Acute stress disorder occurs when a child has a particularly strong reaction to a stressing event such as a real or threatened death, serious injury, sexual violation or a natural disaster. This reaction, which happens from three days to a month after the event, goes beyond the normal upset you’d expect. It may result not only in difficulties coping with the event, but in impaired ability to function at home, at school and in social settings. It’s a less severe and long-lasting condition than the better-known post-traumatic stress disorder (PTSD).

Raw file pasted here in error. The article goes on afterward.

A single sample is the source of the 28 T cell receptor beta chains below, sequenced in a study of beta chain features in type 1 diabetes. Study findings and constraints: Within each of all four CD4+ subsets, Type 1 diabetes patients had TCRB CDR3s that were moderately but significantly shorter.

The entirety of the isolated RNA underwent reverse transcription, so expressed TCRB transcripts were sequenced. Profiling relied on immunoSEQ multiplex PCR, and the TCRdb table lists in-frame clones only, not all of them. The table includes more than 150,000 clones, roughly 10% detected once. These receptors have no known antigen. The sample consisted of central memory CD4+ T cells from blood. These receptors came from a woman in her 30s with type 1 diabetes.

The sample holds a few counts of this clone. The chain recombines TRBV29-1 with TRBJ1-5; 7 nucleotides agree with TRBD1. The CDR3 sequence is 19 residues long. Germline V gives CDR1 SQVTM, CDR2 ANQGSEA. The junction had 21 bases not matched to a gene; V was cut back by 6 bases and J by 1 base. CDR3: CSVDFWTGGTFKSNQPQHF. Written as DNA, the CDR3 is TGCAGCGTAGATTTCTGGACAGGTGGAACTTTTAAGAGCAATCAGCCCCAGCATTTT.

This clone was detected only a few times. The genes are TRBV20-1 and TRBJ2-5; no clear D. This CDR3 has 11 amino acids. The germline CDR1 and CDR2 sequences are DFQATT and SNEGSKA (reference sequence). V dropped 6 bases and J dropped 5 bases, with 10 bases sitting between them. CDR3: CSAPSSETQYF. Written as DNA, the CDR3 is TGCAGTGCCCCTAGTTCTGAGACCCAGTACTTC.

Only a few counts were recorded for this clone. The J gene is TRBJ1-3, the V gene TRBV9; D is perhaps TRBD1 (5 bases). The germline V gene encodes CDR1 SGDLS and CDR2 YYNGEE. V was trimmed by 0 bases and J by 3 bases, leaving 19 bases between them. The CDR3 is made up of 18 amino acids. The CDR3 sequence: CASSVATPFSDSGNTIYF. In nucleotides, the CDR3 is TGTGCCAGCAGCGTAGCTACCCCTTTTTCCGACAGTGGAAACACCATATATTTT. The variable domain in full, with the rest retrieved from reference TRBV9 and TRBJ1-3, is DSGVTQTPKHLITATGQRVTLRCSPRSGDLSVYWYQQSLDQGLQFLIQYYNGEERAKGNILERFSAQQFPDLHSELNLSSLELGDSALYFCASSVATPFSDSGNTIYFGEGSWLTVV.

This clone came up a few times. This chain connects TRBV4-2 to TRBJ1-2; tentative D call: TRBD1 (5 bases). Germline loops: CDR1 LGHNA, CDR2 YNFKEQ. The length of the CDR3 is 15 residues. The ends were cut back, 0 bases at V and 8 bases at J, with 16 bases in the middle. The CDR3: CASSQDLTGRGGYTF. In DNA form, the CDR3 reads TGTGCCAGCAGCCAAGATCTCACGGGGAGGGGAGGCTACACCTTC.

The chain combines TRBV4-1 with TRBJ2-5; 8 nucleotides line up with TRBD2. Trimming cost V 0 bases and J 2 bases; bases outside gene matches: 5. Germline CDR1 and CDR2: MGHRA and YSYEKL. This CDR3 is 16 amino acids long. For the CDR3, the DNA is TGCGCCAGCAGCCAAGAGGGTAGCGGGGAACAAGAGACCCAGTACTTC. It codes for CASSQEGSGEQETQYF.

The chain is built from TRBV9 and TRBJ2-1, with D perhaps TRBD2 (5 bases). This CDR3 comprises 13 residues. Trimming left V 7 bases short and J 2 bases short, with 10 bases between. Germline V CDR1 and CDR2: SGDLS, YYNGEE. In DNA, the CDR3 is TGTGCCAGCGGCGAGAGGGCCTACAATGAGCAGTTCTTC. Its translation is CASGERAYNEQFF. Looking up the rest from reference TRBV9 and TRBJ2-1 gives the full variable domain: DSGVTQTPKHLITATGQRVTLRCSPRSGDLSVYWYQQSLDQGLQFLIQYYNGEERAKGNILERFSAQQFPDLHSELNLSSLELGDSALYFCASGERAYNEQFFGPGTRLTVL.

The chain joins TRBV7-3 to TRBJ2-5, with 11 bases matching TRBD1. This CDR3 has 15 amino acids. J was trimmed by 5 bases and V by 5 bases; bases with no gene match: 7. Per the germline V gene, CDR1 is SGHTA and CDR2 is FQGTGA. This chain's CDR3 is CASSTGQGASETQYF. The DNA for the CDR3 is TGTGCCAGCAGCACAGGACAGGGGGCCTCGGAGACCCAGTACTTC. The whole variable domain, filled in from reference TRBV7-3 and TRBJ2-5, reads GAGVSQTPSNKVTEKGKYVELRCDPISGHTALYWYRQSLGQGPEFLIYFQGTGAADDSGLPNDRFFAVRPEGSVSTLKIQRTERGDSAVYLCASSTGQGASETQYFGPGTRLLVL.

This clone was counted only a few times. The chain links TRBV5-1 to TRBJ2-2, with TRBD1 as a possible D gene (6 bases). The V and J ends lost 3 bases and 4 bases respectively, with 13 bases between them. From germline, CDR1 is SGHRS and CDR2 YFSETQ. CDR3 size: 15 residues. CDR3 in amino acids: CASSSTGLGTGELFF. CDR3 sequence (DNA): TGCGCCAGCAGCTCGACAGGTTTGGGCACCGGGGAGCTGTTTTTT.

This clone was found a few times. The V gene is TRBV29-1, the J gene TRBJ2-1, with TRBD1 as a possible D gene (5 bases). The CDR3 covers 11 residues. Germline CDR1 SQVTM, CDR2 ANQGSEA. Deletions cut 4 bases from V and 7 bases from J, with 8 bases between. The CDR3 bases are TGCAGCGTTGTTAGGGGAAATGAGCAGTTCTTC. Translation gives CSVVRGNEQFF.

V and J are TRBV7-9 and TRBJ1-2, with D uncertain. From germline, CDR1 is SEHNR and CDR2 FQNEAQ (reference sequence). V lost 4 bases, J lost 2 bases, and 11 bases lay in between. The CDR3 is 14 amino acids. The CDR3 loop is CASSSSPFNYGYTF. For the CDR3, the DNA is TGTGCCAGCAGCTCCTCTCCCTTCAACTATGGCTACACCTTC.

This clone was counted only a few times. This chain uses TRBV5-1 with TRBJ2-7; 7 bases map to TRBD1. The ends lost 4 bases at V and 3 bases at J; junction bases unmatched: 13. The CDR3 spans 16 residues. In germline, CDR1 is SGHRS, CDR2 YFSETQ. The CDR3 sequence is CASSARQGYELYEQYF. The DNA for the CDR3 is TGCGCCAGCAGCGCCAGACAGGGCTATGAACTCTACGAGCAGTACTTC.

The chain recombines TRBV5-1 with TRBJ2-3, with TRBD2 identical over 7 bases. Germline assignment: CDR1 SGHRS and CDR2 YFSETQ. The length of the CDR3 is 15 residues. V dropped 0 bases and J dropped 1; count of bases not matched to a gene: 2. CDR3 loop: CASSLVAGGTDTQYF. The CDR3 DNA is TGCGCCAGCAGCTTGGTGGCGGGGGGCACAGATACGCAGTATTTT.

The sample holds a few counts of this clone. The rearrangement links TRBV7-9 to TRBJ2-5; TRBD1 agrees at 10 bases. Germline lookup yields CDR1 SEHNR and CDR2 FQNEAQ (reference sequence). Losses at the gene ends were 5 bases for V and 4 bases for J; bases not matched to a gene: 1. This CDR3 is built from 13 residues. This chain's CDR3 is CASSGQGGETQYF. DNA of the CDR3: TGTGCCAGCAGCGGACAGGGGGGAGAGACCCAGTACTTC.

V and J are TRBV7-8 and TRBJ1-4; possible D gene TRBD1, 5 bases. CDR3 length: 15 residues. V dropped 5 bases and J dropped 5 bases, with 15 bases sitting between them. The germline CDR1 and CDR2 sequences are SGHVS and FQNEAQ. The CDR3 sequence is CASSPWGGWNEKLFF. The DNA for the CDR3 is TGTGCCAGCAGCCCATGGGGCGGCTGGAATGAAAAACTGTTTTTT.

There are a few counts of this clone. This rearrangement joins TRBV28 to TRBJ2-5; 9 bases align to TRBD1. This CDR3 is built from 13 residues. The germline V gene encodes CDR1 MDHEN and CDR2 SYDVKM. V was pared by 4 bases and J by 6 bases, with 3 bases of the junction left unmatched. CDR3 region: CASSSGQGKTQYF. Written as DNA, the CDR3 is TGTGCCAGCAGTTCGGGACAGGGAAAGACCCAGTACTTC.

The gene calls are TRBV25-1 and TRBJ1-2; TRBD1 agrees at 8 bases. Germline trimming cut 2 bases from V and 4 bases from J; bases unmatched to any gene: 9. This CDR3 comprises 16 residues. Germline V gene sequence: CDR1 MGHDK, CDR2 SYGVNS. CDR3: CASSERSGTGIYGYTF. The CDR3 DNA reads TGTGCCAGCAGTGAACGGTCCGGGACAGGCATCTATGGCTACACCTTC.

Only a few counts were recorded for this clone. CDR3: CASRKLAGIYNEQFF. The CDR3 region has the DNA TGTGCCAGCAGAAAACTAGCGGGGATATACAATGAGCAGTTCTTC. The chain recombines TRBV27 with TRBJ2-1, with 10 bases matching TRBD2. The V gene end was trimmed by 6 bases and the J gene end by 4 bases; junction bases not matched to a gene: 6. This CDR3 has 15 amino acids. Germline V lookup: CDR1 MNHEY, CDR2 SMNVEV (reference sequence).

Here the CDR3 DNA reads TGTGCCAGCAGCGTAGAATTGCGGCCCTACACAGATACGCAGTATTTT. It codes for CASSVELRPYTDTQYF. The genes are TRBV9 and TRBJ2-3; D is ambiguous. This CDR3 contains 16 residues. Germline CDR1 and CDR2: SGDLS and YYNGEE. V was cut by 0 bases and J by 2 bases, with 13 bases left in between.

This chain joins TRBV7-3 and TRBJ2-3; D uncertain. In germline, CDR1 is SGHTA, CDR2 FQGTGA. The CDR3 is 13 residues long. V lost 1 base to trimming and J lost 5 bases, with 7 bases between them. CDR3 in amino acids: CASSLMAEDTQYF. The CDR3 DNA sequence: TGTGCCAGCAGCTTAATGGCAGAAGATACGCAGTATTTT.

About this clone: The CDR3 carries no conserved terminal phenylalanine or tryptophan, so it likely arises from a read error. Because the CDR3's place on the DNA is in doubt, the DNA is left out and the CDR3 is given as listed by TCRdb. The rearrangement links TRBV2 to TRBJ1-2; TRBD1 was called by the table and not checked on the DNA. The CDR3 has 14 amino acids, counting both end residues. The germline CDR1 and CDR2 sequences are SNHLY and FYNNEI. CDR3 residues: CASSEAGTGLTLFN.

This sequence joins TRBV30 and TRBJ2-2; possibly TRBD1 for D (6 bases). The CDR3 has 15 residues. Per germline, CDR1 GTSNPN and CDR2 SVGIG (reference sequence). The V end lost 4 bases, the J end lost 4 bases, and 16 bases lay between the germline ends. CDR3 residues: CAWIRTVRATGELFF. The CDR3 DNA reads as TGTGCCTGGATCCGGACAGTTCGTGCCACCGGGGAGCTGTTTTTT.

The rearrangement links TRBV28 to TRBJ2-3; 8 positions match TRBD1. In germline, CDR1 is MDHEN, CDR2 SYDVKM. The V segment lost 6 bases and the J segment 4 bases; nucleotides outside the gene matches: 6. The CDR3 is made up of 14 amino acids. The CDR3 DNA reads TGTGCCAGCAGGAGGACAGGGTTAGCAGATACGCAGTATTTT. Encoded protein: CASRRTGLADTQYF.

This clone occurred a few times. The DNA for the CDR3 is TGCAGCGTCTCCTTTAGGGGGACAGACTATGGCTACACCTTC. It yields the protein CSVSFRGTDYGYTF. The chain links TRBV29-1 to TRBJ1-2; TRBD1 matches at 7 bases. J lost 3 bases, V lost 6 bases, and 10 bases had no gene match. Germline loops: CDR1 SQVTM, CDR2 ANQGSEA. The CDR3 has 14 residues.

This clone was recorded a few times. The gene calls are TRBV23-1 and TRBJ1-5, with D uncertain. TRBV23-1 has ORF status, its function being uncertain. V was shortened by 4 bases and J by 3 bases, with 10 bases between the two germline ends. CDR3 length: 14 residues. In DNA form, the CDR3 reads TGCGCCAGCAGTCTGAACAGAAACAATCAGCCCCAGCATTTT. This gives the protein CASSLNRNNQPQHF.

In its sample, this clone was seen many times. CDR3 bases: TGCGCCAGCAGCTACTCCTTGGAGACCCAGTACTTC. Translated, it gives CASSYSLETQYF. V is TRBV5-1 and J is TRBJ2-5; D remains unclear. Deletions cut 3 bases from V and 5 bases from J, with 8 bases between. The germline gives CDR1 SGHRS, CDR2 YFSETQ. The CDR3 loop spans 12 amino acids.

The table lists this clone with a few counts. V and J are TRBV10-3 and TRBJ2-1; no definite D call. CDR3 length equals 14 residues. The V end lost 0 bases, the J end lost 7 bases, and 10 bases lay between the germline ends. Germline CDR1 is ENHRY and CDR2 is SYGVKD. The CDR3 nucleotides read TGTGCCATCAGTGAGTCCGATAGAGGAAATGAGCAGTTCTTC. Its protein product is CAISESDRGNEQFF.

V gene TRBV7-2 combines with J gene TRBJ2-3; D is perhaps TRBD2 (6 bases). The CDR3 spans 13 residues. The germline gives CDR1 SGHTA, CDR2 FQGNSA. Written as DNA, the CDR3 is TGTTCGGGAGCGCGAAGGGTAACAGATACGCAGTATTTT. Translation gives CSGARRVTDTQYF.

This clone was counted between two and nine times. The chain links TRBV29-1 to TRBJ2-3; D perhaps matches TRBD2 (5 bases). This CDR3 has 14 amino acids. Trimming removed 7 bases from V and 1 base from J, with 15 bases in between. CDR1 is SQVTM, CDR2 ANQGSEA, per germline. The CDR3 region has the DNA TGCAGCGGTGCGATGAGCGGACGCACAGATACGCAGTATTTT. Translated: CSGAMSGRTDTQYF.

Symptoms of acute stress disorder:
- Recurring, intrusive memories or nightmares of the event
- Dissociative states in which he feels the event is recurring
- Stress triggered by things that remind him of the event
- Efforts to avoid stressing memories, thoughts or feelings, and situations that remind him of the event
- Difficulty sleeping
- Problems concentrating
- Negative mood
- Foggy, dazed, detached demeanor
Treatment and Prognosis
Cognitive behavior therapy has been shown to be effective for kids with acute stress disorder. Some cases resolve themselves, but others can progress into the more impairing and long-term PTSD.
See our Mental Health Guide for a complete discussion of acute stress disorder.